A growing number of parents are opting to buy online education services from private companies rather than enrolling their kids in traditional public schools, even though there’s evidence that doing so makes it easier for children to learn in a way that they wouldn’t otherwise have access to.
In a recent survey of more than 1,500 parents, most cited a number of reasons for their choice, including convenience and cost, said Laura DeYoung, an associate professor at the University of Virginia’s Miller Center for Education.
In the survey, parents also cited the fact that the technology has improved in many ways.
Online education has become a more affordable option for parents and schools.
A $3,000 package from a nonprofit called EducationFirst that includes online classes, tutoring, reading, and a virtual tutor for children up to age 5 costs just $15.
The cost of traditional education, including teacher training, is about $35 a year, DeYoung said.
“The value of these options is that they are free,” she said.
“The reality is that there’s not a whole lot of value to that.”
For example, Deyoung said, most kids who attend traditional schools have to spend an average of two hours a day in class, and there’s no substitute for having a dedicated teacher, so students have to learn and grow in a group setting.
“We’re not going to have enough teachers, and we’re not having enough support, for every student,” DeYoung explained.
Some parents also cite the cost of online instruction as an important reason to choose the program, especially in states that are struggling to fund education.
“Many parents who have taken the leap are willing to pay $3 a month for a kid to have that online learning,” Deyoung noted.
In 2016, the state of Washington had the third-highest percentage of kids attending traditional public school in the country.
The state has since passed legislation to expand access to online education, but some schools still have limited or no access.
While DeYoung believes that the online offerings offer the best value for money, some parents also say that they’re frustrated that their kids have been left behind.
“I feel that if they go to school, it’s really the kids that get left behind,” said Susan Ewing, whose 10-year-old son attended the state’s first charter school in Washington state.
“I don’t want him to have to sit at home, go to a class, or learn in an isolated environment where he can’t really interact with anyone.”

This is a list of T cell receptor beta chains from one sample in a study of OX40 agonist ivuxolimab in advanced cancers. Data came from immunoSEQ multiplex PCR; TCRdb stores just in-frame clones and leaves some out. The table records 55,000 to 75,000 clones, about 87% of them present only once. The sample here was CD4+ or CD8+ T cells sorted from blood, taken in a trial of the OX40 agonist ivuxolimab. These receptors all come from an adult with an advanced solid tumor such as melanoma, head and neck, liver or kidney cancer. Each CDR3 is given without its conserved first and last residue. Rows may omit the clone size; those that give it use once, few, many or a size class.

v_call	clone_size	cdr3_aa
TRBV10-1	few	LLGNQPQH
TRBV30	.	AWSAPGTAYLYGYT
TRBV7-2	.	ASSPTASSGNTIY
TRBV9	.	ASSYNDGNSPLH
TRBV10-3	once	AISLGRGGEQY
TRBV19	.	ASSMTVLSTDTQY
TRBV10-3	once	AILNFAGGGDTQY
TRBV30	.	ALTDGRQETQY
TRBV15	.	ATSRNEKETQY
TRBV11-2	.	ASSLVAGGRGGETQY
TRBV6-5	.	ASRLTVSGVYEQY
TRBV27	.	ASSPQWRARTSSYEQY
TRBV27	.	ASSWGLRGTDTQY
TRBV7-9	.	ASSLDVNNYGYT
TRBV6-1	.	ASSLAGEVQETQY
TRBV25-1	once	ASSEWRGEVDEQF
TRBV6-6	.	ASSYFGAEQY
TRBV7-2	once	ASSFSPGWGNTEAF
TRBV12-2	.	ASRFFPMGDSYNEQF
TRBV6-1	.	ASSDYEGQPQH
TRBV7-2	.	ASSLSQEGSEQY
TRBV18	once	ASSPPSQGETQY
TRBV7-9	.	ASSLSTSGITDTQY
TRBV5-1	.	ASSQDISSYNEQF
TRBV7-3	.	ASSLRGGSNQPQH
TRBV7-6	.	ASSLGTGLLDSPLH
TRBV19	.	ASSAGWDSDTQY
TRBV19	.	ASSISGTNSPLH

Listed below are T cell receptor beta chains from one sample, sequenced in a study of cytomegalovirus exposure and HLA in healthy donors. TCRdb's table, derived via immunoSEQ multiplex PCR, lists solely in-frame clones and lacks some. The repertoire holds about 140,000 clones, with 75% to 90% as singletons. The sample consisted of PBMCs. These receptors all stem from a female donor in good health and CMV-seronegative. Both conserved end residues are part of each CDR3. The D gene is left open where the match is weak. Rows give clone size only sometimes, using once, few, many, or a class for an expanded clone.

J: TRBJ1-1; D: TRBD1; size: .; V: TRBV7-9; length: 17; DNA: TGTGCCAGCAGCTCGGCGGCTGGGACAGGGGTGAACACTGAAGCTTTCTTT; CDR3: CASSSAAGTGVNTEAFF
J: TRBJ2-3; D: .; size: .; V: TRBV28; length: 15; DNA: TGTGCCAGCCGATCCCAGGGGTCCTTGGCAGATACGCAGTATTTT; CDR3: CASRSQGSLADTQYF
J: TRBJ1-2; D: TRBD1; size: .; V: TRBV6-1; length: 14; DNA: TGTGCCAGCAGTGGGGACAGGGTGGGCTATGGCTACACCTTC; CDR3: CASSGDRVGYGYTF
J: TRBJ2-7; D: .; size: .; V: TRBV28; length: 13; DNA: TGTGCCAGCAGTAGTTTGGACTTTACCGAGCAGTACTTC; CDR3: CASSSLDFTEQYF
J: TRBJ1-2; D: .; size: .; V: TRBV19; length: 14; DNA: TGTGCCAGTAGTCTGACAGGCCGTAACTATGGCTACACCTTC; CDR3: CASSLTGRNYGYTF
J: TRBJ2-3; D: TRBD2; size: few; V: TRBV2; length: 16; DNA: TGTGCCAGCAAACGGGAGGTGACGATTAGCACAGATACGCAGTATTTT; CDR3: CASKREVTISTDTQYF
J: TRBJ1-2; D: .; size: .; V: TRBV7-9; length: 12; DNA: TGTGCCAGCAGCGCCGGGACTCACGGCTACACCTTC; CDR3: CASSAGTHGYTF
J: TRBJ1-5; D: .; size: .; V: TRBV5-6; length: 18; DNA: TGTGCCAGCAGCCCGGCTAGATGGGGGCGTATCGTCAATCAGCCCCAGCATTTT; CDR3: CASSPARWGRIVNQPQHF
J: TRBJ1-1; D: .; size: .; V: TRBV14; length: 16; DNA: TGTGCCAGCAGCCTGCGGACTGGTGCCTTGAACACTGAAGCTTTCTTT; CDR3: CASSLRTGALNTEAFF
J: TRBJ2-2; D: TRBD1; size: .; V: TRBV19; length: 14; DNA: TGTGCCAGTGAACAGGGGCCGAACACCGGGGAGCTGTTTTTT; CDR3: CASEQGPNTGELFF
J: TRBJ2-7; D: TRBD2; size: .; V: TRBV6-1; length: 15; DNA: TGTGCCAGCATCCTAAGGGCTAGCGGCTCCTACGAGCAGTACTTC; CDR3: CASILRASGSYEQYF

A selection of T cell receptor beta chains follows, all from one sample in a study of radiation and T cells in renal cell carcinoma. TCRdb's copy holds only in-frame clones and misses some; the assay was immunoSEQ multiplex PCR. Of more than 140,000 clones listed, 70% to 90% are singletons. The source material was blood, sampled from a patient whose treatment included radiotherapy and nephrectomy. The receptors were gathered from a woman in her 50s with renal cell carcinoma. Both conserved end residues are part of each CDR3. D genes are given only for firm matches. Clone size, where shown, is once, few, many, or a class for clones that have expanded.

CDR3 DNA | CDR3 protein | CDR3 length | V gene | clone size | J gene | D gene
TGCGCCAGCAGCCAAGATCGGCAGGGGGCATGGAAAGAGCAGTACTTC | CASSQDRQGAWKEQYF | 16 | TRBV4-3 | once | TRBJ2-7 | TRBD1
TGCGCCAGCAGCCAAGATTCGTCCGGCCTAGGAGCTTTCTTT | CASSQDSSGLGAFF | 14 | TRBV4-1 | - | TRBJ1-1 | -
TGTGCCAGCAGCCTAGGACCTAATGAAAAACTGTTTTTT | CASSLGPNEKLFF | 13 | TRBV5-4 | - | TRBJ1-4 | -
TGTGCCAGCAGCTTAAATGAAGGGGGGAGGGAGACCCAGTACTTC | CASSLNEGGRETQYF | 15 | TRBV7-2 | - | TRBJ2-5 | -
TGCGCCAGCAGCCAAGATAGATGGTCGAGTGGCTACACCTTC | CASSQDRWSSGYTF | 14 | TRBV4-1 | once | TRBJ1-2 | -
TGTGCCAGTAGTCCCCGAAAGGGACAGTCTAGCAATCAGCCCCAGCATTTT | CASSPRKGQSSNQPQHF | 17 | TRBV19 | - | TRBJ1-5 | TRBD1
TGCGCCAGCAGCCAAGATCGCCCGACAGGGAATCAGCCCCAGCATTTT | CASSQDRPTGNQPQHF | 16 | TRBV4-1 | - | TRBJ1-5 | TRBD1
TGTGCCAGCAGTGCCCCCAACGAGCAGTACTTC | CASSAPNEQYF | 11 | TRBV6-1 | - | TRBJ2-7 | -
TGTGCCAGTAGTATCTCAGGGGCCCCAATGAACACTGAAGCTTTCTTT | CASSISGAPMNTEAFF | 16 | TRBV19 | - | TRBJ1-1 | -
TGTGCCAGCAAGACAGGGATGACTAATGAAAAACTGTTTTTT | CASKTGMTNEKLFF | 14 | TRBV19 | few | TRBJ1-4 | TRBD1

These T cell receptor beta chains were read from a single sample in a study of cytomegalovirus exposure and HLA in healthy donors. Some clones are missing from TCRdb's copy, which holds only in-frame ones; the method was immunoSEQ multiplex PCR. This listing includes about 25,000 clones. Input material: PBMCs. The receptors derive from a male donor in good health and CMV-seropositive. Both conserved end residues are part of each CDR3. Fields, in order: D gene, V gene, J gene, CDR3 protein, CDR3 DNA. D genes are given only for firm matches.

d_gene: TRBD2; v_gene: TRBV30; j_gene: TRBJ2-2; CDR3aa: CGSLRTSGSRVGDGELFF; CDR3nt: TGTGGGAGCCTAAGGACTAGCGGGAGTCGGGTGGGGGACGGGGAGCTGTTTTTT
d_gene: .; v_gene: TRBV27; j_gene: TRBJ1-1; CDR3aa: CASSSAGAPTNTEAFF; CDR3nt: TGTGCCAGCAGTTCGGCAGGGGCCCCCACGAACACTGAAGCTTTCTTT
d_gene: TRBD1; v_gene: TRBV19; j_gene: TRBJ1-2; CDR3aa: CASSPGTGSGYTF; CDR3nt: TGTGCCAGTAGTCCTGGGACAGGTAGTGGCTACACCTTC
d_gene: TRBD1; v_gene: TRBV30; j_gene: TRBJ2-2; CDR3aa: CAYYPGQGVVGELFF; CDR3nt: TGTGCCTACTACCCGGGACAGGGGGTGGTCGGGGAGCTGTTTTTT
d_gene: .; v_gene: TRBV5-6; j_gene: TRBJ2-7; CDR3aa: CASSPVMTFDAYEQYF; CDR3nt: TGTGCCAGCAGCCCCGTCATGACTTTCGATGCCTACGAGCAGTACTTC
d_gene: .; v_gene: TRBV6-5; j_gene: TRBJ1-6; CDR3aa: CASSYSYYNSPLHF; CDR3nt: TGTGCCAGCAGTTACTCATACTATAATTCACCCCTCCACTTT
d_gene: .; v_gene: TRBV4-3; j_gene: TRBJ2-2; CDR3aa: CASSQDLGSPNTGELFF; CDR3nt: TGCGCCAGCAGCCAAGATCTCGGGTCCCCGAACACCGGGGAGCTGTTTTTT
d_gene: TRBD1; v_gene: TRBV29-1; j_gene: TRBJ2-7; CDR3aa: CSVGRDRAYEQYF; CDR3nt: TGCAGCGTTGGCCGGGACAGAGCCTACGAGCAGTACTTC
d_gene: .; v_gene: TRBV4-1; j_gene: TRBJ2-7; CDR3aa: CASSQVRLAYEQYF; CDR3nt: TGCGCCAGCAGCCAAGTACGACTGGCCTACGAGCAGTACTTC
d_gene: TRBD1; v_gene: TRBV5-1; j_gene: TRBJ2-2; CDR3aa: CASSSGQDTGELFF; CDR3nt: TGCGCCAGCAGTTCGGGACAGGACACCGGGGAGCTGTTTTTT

A lot of parents have expressed a desire to go back to traditional public education after they leave their child behind, DeKnight added.
But even if their child goes to an online school, parents need to remember that the cost can be more than the value of a traditional public classroom.
A recent study by the Center for Public Policy Research at the Brookings Institution found that traditional public-school teachers earn about $6,000 more than their online counterparts, but the cost for an online teacher to teach an online class can range from $50 to $300 more than an online course.
The study also found that teachers are less likely to get paid if their students are students of color.
“Online programs are less expensive to run than traditional public public schools,” said John Cottam, the center’s director of research.
“But there are still things that have to be considered.
Schools that are underserved or underfunded are at higher risk of underutilization.”
DeYoung said that the most important thing parents need in order to get their children online is to make sure they are connected to a teacher, and to keep them from leaving their home and moving into a more remote school setting.
The Brookings study, however, found that parents in states with more expensive education costs were more likely to report having no access to an instructor or teacher-led classes.
“Parents who are concerned about whether or not their child is going to be able to access an online program are going to want to make those arrangements with their local district,” DeKnight said.
DeYoung added that while some parents may be willing to accept less-than-perfect online instruction, others have been less willing to go along with a lack of support.
“Some parents may not want to pay more money to go to online school,” DeLeary said.
But if you’re not sure what kind of school to send your child to, DeTeens suggested that you consider how your child might benefit from an online learning program.
“If it’s going to take your child a while to figure out how to navigate the curriculum, that’s okay, but if it’s not going do any of the things that your child needs, then there’s a need for a classroom,” she explained.